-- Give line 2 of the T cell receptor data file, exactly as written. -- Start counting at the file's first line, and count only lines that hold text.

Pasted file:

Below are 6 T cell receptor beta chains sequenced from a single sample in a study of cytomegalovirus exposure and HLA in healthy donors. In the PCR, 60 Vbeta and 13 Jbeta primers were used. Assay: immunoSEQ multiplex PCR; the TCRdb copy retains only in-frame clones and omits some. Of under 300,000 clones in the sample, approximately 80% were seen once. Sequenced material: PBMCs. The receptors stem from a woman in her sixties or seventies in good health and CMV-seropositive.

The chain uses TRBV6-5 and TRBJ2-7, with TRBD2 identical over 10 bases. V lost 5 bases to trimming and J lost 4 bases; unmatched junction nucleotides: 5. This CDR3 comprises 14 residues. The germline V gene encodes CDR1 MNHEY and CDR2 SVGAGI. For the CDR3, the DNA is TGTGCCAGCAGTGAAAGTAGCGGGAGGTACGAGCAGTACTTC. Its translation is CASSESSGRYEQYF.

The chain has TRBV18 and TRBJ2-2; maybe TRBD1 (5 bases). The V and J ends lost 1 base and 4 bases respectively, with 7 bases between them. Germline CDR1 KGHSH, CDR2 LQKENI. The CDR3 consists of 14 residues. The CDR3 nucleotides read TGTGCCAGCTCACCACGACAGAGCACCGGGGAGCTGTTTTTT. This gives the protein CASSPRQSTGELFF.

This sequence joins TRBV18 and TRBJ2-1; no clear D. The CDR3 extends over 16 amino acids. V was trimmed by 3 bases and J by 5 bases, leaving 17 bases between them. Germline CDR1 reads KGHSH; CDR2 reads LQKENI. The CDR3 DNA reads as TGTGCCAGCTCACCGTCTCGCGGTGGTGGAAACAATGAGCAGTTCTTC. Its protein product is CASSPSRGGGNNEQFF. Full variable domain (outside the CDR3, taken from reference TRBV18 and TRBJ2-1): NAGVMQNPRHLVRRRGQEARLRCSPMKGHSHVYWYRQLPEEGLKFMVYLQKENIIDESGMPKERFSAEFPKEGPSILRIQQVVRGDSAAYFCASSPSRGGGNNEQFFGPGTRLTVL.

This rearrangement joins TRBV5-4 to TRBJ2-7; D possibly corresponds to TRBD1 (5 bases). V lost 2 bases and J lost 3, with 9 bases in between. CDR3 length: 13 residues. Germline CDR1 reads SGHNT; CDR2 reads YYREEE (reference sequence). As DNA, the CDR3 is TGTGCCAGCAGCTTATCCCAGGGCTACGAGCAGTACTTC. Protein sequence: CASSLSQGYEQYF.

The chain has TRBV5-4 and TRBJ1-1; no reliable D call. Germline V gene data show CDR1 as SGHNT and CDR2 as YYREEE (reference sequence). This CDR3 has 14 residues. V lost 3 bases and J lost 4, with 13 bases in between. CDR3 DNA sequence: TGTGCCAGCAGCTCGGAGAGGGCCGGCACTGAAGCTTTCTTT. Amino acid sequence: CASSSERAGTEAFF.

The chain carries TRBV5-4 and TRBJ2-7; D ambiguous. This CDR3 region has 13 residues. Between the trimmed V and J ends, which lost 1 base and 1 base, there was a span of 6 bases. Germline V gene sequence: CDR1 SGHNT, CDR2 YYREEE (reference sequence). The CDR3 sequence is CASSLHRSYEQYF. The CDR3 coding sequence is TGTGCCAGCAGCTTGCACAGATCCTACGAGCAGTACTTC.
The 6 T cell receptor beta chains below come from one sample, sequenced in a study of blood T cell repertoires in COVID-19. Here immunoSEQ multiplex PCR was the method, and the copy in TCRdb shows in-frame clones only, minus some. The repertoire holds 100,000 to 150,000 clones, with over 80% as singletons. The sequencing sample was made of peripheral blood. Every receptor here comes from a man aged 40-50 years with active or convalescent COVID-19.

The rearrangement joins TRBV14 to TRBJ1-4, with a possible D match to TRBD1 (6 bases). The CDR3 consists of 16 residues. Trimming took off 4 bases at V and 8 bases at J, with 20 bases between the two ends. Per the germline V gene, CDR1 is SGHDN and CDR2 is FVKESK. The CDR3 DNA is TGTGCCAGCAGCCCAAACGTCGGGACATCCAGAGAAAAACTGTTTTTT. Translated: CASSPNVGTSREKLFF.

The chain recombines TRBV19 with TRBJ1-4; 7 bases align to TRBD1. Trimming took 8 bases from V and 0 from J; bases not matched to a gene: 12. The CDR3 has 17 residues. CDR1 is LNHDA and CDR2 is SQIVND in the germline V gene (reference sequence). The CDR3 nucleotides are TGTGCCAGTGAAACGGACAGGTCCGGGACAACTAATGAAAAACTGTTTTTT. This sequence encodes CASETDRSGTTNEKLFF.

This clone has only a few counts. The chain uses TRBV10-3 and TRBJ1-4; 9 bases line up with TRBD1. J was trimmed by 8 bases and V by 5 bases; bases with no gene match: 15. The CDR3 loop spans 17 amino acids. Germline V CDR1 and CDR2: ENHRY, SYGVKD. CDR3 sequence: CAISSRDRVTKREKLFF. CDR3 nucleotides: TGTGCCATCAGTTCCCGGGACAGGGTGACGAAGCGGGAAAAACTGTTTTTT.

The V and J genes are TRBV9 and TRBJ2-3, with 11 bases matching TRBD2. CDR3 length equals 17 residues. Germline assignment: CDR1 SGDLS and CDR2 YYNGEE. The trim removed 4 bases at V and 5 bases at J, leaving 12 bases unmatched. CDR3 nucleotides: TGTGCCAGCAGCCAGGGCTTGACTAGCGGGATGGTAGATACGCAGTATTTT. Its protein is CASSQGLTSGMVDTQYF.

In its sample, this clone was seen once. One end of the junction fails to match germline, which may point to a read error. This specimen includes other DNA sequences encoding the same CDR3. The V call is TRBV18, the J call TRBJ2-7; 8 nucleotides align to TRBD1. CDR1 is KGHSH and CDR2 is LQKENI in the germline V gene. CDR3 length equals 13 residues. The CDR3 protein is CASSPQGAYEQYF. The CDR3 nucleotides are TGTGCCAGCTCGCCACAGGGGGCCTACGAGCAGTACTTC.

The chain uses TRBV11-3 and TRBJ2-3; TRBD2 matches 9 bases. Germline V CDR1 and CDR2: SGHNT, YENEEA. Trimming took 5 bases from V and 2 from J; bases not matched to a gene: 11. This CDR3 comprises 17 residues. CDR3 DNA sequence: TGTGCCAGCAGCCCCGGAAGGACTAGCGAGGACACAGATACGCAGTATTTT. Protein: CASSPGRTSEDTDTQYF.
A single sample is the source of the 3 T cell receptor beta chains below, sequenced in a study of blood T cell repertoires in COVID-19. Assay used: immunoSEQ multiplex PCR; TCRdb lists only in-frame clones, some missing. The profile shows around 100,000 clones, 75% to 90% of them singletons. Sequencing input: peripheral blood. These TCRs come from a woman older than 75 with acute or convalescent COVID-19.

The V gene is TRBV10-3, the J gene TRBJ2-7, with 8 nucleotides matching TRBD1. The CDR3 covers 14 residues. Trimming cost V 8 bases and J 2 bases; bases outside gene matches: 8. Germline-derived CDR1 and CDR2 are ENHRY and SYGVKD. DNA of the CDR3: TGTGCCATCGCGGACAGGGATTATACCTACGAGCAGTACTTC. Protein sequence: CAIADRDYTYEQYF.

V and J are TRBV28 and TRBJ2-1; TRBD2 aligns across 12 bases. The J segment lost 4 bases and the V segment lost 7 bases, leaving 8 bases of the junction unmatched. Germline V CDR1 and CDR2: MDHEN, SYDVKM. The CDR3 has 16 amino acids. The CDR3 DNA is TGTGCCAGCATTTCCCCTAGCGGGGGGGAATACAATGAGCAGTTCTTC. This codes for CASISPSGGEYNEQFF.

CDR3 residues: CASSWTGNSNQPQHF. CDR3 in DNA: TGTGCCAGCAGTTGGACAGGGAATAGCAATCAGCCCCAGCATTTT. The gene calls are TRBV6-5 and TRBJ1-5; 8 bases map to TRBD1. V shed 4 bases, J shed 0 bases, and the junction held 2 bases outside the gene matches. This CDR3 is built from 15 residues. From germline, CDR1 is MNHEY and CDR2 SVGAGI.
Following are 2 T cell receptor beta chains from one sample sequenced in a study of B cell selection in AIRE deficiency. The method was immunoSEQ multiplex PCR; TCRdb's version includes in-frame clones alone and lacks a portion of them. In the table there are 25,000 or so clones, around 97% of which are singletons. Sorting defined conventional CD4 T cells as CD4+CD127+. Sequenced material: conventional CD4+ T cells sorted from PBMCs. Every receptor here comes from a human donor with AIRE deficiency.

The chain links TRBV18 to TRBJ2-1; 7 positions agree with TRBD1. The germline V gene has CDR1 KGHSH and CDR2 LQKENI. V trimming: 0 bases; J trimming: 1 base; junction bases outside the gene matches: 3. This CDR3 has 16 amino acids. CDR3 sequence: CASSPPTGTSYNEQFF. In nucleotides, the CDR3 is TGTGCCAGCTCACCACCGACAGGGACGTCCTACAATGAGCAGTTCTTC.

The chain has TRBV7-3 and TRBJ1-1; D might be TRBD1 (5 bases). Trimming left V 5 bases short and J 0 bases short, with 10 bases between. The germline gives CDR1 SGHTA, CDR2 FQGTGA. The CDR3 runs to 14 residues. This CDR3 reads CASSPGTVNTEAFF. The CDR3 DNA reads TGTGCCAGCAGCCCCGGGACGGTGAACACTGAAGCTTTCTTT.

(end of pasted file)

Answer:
The chain uses TRBV6-5 and TRBJ2-7, with TRBD2 identical over 10 bases. V lost 5 bases to trimming and J lost 4 bases; unmatched junction nucleotides: 5. This CDR3 comprises 14 residues. The germline V gene encodes CDR1 MNHEY and CDR2 SVGAGI. For the CDR3, the DNA is TGTGCCAGCAGTGAAAGTAGCGGGAGGTACGAGCAGTACTTC. Its translation is CASSESSGRYEQYF.